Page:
New research indicates that evolution has played a key role in why people have strong associations with the color red ~ stop, danger, hot, and dominance, to name just a few. Tests into the meaning and impact of colors involved the male rhesus macaques, a species of monkey found in Puerto Rico.
“The similarity of our results with those in humans suggests that avoiding red or acting submissively in its presence may stem from an inherited psychological predisposition,” says Dartmouth College neuroscientist Jerald D. Kralik.
According to Medical News Today:
Two human experimenters, one male and one female, entered the monkeys' colony and found isolated males to test. Both people knelt down, placed a Styrofoam tray in front of them, drew an apple slice from their backpacks, held the slice at chest level for the monkey to see, then placed the apple on the trays. Both stood up simultaneously and took two steps back.
The monkey typically went directly to the slice he wanted, ran off, and ate it.
The humans wore T-shirts and caps, whose colors ~ red, green, and blue ~ were changed in each of four conditions: red on female, green on male; then vice-versa; red versus blue; blue versus green.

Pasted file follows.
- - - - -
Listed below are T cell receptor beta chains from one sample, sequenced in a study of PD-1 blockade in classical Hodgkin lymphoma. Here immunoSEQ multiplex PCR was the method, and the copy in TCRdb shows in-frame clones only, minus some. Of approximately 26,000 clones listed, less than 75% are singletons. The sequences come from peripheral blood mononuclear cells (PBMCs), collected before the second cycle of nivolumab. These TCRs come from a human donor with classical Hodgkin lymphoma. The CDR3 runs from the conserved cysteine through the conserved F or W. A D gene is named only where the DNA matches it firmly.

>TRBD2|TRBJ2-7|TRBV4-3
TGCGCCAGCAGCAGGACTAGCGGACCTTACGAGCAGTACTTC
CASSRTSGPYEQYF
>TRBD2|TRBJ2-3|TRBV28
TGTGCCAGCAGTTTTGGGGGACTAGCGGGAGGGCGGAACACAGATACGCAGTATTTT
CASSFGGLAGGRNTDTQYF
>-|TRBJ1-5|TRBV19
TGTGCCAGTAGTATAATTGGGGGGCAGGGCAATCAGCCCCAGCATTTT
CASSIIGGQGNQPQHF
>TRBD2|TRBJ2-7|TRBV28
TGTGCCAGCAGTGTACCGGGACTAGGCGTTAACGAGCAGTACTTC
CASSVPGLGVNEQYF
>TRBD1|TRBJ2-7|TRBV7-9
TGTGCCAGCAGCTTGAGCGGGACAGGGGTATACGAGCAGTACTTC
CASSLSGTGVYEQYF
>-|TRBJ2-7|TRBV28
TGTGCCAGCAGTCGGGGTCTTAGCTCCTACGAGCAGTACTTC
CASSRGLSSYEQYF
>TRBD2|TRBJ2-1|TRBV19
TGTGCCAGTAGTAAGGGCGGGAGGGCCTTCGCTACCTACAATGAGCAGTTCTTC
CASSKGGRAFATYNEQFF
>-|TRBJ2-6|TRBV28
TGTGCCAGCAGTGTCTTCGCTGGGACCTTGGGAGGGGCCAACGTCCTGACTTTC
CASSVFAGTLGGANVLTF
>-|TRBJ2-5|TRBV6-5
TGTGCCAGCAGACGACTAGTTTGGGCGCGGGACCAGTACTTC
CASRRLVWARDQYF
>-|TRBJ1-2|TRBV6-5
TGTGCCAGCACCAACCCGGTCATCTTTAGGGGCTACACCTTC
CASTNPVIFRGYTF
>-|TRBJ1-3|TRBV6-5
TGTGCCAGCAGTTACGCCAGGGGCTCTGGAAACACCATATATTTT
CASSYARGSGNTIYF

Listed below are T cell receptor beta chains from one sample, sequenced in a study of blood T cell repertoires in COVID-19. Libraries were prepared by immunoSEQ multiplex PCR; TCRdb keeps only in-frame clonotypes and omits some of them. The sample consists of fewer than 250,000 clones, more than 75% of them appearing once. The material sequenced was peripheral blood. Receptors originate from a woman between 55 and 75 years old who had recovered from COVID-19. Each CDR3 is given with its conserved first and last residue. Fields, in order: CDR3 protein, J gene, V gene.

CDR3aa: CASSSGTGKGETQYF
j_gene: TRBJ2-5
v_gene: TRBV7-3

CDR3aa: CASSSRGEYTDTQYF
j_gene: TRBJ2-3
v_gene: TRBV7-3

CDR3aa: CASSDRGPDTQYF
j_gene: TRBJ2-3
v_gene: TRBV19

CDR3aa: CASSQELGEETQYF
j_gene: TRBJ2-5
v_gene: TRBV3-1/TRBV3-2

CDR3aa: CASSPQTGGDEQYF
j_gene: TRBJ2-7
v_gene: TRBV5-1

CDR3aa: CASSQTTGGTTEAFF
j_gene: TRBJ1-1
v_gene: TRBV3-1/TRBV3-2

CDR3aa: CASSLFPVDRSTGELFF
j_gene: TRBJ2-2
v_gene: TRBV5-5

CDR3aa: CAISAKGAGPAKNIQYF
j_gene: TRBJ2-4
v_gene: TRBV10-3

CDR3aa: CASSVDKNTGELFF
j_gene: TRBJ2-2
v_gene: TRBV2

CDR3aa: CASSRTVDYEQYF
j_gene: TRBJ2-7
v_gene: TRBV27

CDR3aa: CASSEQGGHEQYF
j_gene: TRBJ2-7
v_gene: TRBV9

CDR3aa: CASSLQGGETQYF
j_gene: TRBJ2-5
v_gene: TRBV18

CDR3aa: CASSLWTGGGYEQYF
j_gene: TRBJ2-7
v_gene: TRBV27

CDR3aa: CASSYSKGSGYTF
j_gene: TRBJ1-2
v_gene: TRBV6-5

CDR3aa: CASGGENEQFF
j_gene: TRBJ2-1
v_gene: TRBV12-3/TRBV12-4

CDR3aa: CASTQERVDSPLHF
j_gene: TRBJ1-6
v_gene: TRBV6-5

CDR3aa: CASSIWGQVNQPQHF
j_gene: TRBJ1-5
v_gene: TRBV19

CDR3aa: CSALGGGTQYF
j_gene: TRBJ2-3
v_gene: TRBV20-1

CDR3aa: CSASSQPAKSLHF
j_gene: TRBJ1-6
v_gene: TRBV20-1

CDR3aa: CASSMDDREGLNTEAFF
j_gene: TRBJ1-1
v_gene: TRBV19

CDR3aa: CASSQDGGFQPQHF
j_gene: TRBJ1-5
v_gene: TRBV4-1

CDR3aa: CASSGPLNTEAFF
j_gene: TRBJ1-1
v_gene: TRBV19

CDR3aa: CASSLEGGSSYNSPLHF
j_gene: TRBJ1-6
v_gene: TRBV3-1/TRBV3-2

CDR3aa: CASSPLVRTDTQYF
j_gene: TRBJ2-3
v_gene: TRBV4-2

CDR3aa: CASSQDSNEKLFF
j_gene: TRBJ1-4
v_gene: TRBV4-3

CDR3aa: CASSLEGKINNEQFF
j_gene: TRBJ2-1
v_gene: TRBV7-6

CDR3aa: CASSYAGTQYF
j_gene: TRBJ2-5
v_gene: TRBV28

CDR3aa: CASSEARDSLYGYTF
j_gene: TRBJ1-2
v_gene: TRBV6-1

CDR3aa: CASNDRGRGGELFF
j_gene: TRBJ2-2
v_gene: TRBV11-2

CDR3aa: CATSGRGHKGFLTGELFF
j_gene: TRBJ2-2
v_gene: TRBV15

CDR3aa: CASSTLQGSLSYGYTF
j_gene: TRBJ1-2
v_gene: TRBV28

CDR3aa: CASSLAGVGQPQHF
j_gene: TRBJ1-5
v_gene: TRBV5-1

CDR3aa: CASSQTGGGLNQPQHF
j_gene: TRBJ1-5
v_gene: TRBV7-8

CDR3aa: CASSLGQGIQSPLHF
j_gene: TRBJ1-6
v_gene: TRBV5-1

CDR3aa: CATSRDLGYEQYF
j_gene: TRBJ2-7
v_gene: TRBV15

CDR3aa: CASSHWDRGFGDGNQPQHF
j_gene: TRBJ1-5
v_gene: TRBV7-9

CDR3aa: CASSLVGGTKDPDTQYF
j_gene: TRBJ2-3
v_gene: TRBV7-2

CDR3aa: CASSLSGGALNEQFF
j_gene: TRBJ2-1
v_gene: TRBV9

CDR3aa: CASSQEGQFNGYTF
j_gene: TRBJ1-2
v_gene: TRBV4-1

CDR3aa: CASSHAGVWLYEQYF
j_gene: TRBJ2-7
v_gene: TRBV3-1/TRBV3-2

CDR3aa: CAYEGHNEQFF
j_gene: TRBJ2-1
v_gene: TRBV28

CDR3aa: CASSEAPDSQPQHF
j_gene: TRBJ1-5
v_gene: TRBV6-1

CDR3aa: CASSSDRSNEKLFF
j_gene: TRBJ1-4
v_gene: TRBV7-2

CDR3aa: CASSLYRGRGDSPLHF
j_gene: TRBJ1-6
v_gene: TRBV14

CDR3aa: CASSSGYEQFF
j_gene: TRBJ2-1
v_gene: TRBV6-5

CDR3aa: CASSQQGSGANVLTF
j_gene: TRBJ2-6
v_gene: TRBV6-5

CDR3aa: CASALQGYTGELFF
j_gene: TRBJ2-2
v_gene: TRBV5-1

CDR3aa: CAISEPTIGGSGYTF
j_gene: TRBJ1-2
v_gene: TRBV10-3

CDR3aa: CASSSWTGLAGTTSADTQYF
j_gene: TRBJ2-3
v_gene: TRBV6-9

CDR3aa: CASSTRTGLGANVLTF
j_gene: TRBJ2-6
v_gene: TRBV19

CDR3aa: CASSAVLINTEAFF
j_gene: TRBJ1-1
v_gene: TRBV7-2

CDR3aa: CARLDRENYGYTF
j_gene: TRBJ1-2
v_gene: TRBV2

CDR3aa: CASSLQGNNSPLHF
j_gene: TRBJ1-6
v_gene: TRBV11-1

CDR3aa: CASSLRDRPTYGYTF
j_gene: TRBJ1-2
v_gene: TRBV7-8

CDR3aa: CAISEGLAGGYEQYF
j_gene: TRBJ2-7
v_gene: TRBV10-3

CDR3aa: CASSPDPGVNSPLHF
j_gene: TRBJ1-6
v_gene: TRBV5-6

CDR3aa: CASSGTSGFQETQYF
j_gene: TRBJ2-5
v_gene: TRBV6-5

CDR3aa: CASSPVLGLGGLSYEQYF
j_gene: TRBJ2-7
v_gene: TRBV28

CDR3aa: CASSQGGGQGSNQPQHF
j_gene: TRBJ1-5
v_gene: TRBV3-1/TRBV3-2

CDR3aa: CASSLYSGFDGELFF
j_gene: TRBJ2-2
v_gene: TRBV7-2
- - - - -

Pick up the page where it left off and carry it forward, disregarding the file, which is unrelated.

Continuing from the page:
The results were striking. The monkeys paid no mind to the sex of the experimenter. Green or blue made little difference to them either. But in the significant majority of cases, they steered clear of the red-clad humans and stole the food from the other tray.
"We ~ primates and then humans ~ are very visual," Kralik explains. "We are also very social." In both realms, color has important effects, from telling us which food is edible to helping us gauge the emotions of others by the relative redness of their skin. Put the two together, he says, "and we start to see that color may have a deeper and wider-ranging influence on us than we have previously thought."
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